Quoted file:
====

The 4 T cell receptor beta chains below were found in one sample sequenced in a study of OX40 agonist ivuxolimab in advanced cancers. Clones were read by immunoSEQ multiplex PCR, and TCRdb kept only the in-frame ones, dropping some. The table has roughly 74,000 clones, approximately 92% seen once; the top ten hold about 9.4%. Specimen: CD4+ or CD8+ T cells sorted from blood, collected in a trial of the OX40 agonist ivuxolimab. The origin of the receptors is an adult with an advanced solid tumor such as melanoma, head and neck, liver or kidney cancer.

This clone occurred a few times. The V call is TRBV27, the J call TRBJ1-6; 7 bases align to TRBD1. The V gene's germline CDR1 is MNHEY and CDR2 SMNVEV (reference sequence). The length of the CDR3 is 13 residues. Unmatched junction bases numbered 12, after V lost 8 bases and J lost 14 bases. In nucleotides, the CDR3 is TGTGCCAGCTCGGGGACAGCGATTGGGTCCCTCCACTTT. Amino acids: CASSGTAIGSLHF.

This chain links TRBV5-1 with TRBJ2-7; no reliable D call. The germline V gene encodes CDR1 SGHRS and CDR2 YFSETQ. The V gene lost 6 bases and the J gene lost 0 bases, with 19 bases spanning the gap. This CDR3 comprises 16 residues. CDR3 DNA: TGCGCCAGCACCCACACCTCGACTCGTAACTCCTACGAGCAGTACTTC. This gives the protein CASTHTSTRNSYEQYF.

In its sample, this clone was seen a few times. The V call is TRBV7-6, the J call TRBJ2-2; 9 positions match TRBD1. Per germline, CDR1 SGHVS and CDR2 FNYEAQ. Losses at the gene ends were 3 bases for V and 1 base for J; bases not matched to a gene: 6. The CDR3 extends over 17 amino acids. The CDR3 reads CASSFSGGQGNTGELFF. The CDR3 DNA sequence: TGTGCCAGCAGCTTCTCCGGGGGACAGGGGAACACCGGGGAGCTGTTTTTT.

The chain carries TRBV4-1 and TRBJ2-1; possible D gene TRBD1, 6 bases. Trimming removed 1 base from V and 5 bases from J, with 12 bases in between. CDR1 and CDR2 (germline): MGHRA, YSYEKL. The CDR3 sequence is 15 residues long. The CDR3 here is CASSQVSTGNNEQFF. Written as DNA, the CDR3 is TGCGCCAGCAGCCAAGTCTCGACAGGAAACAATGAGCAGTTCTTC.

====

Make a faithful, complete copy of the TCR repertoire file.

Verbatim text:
The 4 T cell receptor beta chains below were found in one sample sequenced in a study of OX40 agonist ivuxolimab in advanced cancers. Clones were read by immunoSEQ multiplex PCR, and TCRdb kept only the in-frame ones, dropping some. The table has roughly 74,000 clones, approximately 92% seen once; the top ten hold about 9.4%. Specimen: CD4+ or CD8+ T cells sorted from blood, collected in a trial of the OX40 agonist ivuxolimab. The origin of the receptors is an adult with an advanced solid tumor such as melanoma, head and neck, liver or kidney cancer.

This clone occurred a few times. The V call is TRBV27, the J call TRBJ1-6; 7 bases align to TRBD1. The V gene's germline CDR1 is MNHEY and CDR2 SMNVEV (reference sequence). The length of the CDR3 is 13 residues. Unmatched junction bases numbered 12, after V lost 8 bases and J lost 14 bases. In nucleotides, the CDR3 is TGTGCCAGCTCGGGGACAGCGATTGGGTCCCTCCACTTT. Amino acids: CASSGTAIGSLHF.

This chain links TRBV5-1 with TRBJ2-7; no reliable D call. The germline V gene encodes CDR1 SGHRS and CDR2 YFSETQ. The V gene lost 6 bases and the J gene lost 0 bases, with 19 bases spanning the gap. This CDR3 comprises 16 residues. CDR3 DNA: TGCGCCAGCACCCACACCTCGACTCGTAACTCCTACGAGCAGTACTTC. This gives the protein CASTHTSTRNSYEQYF.

In its sample, this clone was seen a few times. The V call is TRBV7-6, the J call TRBJ2-2; 9 positions match TRBD1. Per germline, CDR1 SGHVS and CDR2 FNYEAQ. Losses at the gene ends were 3 bases for V and 1 base for J; bases not matched to a gene: 6. The CDR3 extends over 17 amino acids. The CDR3 reads CASSFSGGQGNTGELFF. The CDR3 DNA sequence: TGTGCCAGCAGCTTCTCCGGGGGACAGGGGAACACCGGGGAGCTGTTTTTT.

The chain carries TRBV4-1 and TRBJ2-1; possible D gene TRBD1, 6 bases. Trimming removed 1 base from V and 5 bases from J, with 12 bases in between. CDR1 and CDR2 (germline): MGHRA, YSYEKL. The CDR3 sequence is 15 residues long. The CDR3 here is CASSQVSTGNNEQFF. Written as DNA, the CDR3 is TGCGCCAGCAGCCAAGTCTCGACAGGAAACAATGAGCAGTTCTTC.